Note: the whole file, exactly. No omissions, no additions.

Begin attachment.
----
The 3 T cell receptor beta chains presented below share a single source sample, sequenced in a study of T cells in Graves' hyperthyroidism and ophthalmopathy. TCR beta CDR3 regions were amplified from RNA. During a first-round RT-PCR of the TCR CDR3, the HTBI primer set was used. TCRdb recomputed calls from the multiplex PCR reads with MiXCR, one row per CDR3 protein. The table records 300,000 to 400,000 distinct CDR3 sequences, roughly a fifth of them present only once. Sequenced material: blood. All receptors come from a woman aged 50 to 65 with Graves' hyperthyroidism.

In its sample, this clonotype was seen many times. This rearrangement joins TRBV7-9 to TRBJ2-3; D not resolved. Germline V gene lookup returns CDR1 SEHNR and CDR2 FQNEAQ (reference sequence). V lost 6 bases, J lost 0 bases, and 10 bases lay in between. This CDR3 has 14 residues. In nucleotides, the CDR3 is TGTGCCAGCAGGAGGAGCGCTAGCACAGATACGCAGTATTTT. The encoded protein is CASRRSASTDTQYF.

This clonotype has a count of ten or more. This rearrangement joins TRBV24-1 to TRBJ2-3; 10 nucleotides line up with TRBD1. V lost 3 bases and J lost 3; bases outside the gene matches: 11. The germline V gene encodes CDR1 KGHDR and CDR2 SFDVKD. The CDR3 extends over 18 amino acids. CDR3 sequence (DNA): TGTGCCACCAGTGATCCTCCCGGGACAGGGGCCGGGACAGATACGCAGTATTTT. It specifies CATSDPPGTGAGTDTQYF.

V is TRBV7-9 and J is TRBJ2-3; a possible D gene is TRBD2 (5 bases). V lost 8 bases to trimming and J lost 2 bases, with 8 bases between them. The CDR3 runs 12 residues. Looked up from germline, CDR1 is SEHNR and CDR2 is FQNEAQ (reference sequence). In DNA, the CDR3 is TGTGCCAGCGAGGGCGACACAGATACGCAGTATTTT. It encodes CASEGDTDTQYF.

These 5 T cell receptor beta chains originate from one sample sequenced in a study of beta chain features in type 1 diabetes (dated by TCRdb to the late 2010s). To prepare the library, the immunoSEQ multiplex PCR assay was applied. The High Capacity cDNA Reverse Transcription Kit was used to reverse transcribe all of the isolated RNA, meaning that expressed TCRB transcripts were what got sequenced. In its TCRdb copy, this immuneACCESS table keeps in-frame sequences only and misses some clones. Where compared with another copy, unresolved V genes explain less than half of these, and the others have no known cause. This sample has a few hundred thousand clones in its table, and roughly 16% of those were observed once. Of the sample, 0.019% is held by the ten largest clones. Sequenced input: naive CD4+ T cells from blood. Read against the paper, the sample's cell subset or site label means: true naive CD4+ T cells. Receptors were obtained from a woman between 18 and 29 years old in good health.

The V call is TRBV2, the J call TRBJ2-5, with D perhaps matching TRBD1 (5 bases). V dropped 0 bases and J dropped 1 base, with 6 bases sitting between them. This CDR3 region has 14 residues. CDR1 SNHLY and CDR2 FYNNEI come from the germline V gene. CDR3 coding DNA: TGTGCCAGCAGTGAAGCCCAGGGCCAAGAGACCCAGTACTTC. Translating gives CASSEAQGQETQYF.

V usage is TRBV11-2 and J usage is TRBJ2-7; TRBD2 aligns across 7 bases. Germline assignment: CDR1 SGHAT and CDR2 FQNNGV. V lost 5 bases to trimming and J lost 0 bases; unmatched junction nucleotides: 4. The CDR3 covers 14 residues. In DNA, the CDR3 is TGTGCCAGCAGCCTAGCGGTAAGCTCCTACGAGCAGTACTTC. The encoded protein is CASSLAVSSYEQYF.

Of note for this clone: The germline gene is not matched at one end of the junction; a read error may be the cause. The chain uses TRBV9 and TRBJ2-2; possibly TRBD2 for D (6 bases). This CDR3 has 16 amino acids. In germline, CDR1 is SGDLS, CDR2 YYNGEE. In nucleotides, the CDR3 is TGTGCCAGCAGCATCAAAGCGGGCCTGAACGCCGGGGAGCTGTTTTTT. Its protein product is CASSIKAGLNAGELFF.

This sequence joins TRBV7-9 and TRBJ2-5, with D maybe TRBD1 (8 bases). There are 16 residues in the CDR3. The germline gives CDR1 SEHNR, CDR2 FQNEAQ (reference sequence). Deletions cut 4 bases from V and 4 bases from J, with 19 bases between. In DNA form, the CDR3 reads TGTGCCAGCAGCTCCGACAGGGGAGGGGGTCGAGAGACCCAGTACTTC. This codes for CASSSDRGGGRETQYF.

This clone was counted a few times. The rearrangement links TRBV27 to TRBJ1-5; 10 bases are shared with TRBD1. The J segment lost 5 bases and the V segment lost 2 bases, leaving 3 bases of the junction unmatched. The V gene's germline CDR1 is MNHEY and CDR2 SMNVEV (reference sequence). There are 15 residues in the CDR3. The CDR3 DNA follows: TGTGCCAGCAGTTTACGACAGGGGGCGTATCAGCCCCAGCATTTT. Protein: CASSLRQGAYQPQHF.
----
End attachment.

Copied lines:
The 3 T cell receptor beta chains presented below share a single source sample, sequenced in a study of T cells in Graves' hyperthyroidism and ophthalmopathy. TCR beta CDR3 regions were amplified from RNA. During a first-round RT-PCR of the TCR CDR3, the HTBI primer set was used. TCRdb recomputed calls from the multiplex PCR reads with MiXCR, one row per CDR3 protein. The table records 300,000 to 400,000 distinct CDR3 sequences, roughly a fifth of them present only once. Sequenced material: blood. All receptors come from a woman aged 50 to 65 with Graves' hyperthyroidism.

In its sample, this clonotype was seen many times. This rearrangement joins TRBV7-9 to TRBJ2-3; D not resolved. Germline V gene lookup returns CDR1 SEHNR and CDR2 FQNEAQ (reference sequence). V lost 6 bases, J lost 0 bases, and 10 bases lay in between. This CDR3 has 14 residues. In nucleotides, the CDR3 is TGTGCCAGCAGGAGGAGCGCTAGCACAGATACGCAGTATTTT. The encoded protein is CASRRSASTDTQYF.

This clonotype has a count of ten or more. This rearrangement joins TRBV24-1 to TRBJ2-3; 10 nucleotides line up with TRBD1. V lost 3 bases and J lost 3; bases outside the gene matches: 11. The germline V gene encodes CDR1 KGHDR and CDR2 SFDVKD. The CDR3 extends over 18 amino acids. CDR3 sequence (DNA): TGTGCCACCAGTGATCCTCCCGGGACAGGGGCCGGGACAGATACGCAGTATTTT. It specifies CATSDPPGTGAGTDTQYF.

V is TRBV7-9 and J is TRBJ2-3; a possible D gene is TRBD2 (5 bases). V lost 8 bases to trimming and J lost 2 bases, with 8 bases between them. The CDR3 runs 12 residues. Looked up from germline, CDR1 is SEHNR and CDR2 is FQNEAQ (reference sequence). In DNA, the CDR3 is TGTGCCAGCGAGGGCGACACAGATACGCAGTATTTT. It encodes CASEGDTDTQYF.

These 5 T cell receptor beta chains originate from one sample sequenced in a study of beta chain features in type 1 diabetes (dated by TCRdb to the late 2010s). To prepare the library, the immunoSEQ multiplex PCR assay was applied. The High Capacity cDNA Reverse Transcription Kit was used to reverse transcribe all of the isolated RNA, meaning that expressed TCRB transcripts were what got sequenced. In its TCRdb copy, this immuneACCESS table keeps in-frame sequences only and misses some clones. Where compared with another copy, unresolved V genes explain less than half of these, and the others have no known cause. This sample has a few hundred thousand clones in its table, and roughly 16% of those were observed once. Of the sample, 0.019% is held by the ten largest clones. Sequenced input: naive CD4+ T cells from blood. Read against the paper, the sample's cell subset or site label means: true naive CD4+ T cells. Receptors were obtained from a woman between 18 and 29 years old in good health.

The V call is TRBV2, the J call TRBJ2-5, with D perhaps matching TRBD1 (5 bases). V dropped 0 bases and J dropped 1 base, with 6 bases sitting between them. This CDR3 region has 14 residues. CDR1 SNHLY and CDR2 FYNNEI come from the germline V gene. CDR3 coding DNA: TGTGCCAGCAGTGAAGCCCAGGGCCAAGAGACCCAGTACTTC. Translating gives CASSEAQGQETQYF.

V usage is TRBV11-2 and J usage is TRBJ2-7; TRBD2 aligns across 7 bases. Germline assignment: CDR1 SGHAT and CDR2 FQNNGV. V lost 5 bases to trimming and J lost 0 bases; unmatched junction nucleotides: 4. The CDR3 covers 14 residues. In DNA, the CDR3 is TGTGCCAGCAGCCTAGCGGTAAGCTCCTACGAGCAGTACTTC. The encoded protein is CASSLAVSSYEQYF.

Of note for this clone: The germline gene is not matched at one end of the junction; a read error may be the cause. The chain uses TRBV9 and TRBJ2-2; possibly TRBD2 for D (6 bases). This CDR3 has 16 amino acids. In germline, CDR1 is SGDLS, CDR2 YYNGEE. In nucleotides, the CDR3 is TGTGCCAGCAGCATCAAAGCGGGCCTGAACGCCGGGGAGCTGTTTTTT. Its protein product is CASSIKAGLNAGELFF.

This sequence joins TRBV7-9 and TRBJ2-5, with D maybe TRBD1 (8 bases). There are 16 residues in the CDR3. The germline gives CDR1 SEHNR, CDR2 FQNEAQ (reference sequence). Deletions cut 4 bases from V and 4 bases from J, with 19 bases between. In DNA form, the CDR3 reads TGTGCCAGCAGCTCCGACAGGGGAGGGGGTCGAGAGACCCAGTACTTC. This codes for CASSSDRGGGRETQYF.

This clone was counted a few times. The rearrangement links TRBV27 to TRBJ1-5; 10 bases are shared with TRBD1. The J segment lost 5 bases and the V segment lost 2 bases, leaving 3 bases of the junction unmatched. The V gene's germline CDR1 is MNHEY and CDR2 SMNVEV (reference sequence). There are 15 residues in the CDR3. The CDR3 DNA follows: TGTGCCAGCAGTTTACGACAGGGGGCGTATCAGCCCCAGCATTTT. Protein: CASSLRQGAYQPQHF.